When Ray Collins agreed to lead the party reform process, he was, your insider is reliably told, the third person to be offered the job. The first two grandees declined, hinting that their skills were inadequate to the challenge of peacefully changing Labour’s structures. Quietly, they were avoiding a job that looked like it could end in Labour civil war.
With the reforms certain to be approved by a North Korean margin at this month’s special conference, Collins and Ed Miliband’s office can feel a sense of real pride at proving the grandees wrong.
Partly this is because the union leaders recognised they could not stop the reform process without crushing Miliband’s electoral credibility, while the leadership knew they would not get any reforms without the tacit consent of the big three union leaders. As this column has said before, a deal was always going to be offered.
But all union leaders know willingness to negotiate does not settle matters. Do the wrong thing, and you are back in the trenches lobbing hand grenades. But that did not happen, and it is peace with honour across the Labour movement.
If a peace prize goes to Collins, mentions in dispatches go to the often-criticised political team in the leader’s office. It has secured a far-reaching reform to the party in a controversial area, and done it without warfare breaking out anywhere. That is some pay-off for the effort that has been put into making union leaders feel they have a voice in the party.
Now focus shifts from the achievement of the deal to its content. There are real changes in the proposals. There is a primary for Labour’s candidate for the mayor of London. Registered supporters will get a say in the choice of the next leader. Crucially, there is the guarantee that only those union members who opt in can vote, and they will be contacted equally by all candidates.
One big change is the denuding of members of parliament. The parliamentary Labour party is the big loser, but, when even Tory members get to choose their leader, Labour MPs find it hard to argue openly for their special privilege (though that has not stopped many quietly complaining).
Some details, though, are diplomatically blurred. For example, each union must give their members an ‘active choice’ in affiliating to the party, but the details will be left to each union, which could leave a lot of room for managing how many members are collectively affiliated. For example, a union could ask members, get 50 per cent saying yes on a 20 per cent turnout. Should they affiliate half, or a tenth, of their members? It is left opaque.
Then there are the dictates of practical politics. Donations from union political funds will still be accepted, even if those who have paid into the fund are not affiliated. This is less ideological retreat than realpolitik. Spurning this money would leave the party financially crippled at the next election. In the long run, the reform puts Labour in a strong place to cap all donations, and deliver some form of state funding, but the long run is a way off yet.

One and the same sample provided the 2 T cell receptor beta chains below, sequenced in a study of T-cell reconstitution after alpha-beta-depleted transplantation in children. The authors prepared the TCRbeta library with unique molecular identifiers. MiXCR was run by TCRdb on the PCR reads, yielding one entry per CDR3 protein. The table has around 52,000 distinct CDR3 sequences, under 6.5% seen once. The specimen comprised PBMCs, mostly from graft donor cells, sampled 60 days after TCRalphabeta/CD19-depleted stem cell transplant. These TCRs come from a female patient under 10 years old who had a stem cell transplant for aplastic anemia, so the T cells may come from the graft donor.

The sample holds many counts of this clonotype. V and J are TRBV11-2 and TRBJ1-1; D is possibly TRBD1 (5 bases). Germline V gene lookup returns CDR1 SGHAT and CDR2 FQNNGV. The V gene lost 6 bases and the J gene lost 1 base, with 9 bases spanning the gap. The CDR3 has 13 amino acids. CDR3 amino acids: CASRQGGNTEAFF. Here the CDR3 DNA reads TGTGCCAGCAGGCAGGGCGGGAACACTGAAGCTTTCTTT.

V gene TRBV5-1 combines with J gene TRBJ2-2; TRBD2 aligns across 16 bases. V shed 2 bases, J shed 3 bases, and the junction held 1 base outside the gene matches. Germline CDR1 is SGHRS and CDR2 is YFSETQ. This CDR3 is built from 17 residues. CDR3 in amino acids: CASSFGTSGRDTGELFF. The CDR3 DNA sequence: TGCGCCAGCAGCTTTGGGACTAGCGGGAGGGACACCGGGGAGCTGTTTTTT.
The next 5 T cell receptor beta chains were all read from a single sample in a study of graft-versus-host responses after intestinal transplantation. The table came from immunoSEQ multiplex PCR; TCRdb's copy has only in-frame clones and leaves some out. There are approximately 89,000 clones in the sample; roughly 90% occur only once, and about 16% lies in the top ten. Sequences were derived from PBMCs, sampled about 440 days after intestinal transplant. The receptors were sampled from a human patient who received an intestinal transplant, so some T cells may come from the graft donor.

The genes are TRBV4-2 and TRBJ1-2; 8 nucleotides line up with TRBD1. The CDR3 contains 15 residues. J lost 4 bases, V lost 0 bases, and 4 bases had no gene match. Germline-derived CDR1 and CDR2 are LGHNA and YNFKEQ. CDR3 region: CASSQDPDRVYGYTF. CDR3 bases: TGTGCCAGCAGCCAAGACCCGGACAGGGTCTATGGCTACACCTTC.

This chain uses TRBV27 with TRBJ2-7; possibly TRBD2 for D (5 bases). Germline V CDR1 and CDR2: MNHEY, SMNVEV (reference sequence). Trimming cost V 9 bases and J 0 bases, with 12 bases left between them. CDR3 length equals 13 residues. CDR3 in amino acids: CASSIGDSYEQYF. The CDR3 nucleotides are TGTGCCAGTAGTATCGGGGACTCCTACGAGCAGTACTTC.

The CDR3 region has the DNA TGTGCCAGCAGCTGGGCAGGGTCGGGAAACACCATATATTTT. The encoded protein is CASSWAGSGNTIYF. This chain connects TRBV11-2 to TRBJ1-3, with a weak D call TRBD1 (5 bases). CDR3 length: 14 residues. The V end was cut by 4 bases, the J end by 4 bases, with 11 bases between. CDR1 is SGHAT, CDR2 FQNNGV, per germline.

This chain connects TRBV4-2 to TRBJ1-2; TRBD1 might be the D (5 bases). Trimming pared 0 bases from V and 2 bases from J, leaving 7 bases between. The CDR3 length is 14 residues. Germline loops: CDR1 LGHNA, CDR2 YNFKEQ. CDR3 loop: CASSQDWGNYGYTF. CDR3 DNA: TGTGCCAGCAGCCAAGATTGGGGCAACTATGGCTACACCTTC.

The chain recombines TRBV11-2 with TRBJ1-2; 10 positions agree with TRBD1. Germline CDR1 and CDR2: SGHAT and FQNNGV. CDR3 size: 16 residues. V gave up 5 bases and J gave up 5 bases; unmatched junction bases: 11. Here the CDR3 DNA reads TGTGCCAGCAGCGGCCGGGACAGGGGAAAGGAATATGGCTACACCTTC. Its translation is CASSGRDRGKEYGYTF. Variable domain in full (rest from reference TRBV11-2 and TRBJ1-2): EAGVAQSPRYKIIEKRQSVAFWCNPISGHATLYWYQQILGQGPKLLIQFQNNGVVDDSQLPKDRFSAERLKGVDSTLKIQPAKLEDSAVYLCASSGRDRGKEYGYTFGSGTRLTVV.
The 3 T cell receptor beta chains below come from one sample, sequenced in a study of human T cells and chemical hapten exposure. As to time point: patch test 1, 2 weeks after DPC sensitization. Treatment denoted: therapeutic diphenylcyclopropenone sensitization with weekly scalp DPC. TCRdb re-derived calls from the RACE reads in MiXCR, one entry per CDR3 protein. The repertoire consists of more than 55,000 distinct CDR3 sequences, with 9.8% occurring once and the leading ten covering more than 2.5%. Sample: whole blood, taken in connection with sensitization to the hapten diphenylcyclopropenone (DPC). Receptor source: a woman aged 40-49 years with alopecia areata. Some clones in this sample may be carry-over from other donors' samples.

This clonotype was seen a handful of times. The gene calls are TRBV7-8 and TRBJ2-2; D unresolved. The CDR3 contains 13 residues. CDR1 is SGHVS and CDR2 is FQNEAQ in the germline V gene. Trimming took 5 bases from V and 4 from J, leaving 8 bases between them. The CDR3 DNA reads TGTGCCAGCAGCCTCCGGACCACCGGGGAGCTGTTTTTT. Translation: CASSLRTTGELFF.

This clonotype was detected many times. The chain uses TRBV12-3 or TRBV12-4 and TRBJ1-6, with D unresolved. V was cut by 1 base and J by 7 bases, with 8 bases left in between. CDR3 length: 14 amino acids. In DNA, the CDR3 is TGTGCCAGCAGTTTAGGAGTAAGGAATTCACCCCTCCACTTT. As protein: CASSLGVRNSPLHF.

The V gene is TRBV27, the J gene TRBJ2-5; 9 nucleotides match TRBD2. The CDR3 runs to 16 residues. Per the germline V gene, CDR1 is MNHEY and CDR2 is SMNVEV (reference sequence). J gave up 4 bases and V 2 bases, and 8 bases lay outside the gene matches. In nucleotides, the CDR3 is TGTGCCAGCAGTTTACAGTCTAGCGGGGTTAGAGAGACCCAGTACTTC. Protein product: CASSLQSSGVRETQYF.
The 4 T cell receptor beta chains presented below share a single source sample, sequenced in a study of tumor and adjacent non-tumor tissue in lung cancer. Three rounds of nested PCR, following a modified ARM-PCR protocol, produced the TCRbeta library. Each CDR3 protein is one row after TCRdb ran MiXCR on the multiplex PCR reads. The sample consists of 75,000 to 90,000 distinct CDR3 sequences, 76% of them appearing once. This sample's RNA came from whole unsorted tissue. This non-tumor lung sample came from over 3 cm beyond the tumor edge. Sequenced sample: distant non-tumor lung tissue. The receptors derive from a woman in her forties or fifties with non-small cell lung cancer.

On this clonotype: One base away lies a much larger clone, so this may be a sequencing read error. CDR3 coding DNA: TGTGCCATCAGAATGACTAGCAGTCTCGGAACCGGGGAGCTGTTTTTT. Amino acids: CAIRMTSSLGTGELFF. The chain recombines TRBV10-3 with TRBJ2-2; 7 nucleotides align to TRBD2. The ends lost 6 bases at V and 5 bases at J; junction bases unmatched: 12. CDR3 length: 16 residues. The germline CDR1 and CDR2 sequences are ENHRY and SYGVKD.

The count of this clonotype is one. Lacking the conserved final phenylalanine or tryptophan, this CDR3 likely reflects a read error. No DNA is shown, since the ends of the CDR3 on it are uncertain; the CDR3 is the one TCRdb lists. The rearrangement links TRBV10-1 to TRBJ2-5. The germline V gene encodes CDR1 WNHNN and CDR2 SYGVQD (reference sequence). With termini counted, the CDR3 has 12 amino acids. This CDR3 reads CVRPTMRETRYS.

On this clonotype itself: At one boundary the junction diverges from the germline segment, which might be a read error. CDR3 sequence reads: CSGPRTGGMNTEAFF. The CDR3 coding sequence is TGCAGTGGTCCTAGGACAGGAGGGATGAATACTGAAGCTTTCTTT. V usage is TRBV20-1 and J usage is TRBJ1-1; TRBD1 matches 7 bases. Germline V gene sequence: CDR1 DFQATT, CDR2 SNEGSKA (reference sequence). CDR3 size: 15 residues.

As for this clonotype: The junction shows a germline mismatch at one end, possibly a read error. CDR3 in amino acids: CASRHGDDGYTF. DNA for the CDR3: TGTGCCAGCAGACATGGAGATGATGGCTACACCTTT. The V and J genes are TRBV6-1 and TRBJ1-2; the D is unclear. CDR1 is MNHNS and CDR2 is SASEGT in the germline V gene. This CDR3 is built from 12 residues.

Finally, some bits of the party are off limits entirely. The union role in the National Executive Committee, policymaking, selections nominations and conference are left untouched. Considering what started this debate in the first place, that is interesting. Union voice in party structures will remain the same.
If your insider was a union political officer with a selection coming then recruiting local affiliates to full membership would be my top priority. Further, the biggest last-minute concession was to leave vague what donation caps would apply to selection contests, a change that allows well-funded selection campaigns a big advantage in this selection cycle.
All of this means this deal is a careful truce, not a total settlement. For now, the predominant mood is relief. What could have been a messy civil war has concluded peacefully and usefully. For that Collins might well be remembered as Labour’s peacemaker. Of course, the next question is who will win the peace.
Arnie: I’ll be back
Labour’s headquarters has seen some bitter tensions over the revelation that Arnie Graf, the community organising guru, does not have a visa permitting him to work in the UK. While campaign sources are clear that Labour did seek the advice of the Home Office, and that there is no problem with him helping the party’s campaign, there is deep dismay that these revelations found their way into the press in the first place.
Whether the leak was designed to undermine Graf, or those in charge of his appointment, the finger of suspicion has been pointing in various directions, and it is unlikely that the leaker will ever be definitely identified.
Friends of Graf know who they blame, though, and, while they are keeping their counsel, not wanting to further disrupt the election campaign and believing that Graf will return to help it, they are getting some pretty hard lessons in how politics works once you go beyond community organising.
But Labour’s campaign team is concerned that the leaking of confidential information is becoming a bit too regular. Just before Christmas the election planning meetings found their way into the papers. In the last month, we have had the full Falkirk report leaked and a draft of the Collins report. This last was likely an ‘authorised’ leak, but there is a definite sense that Labour’s campaign is becoming sieve-like. The problem with these things is that if you suspect your less brilliant moments will find their way into the press, it becomes tempting to get your retaliation in first. You end up with less a leak, more a flood, and we know the troubles floods cause.
Cartoon: Adrian Teal
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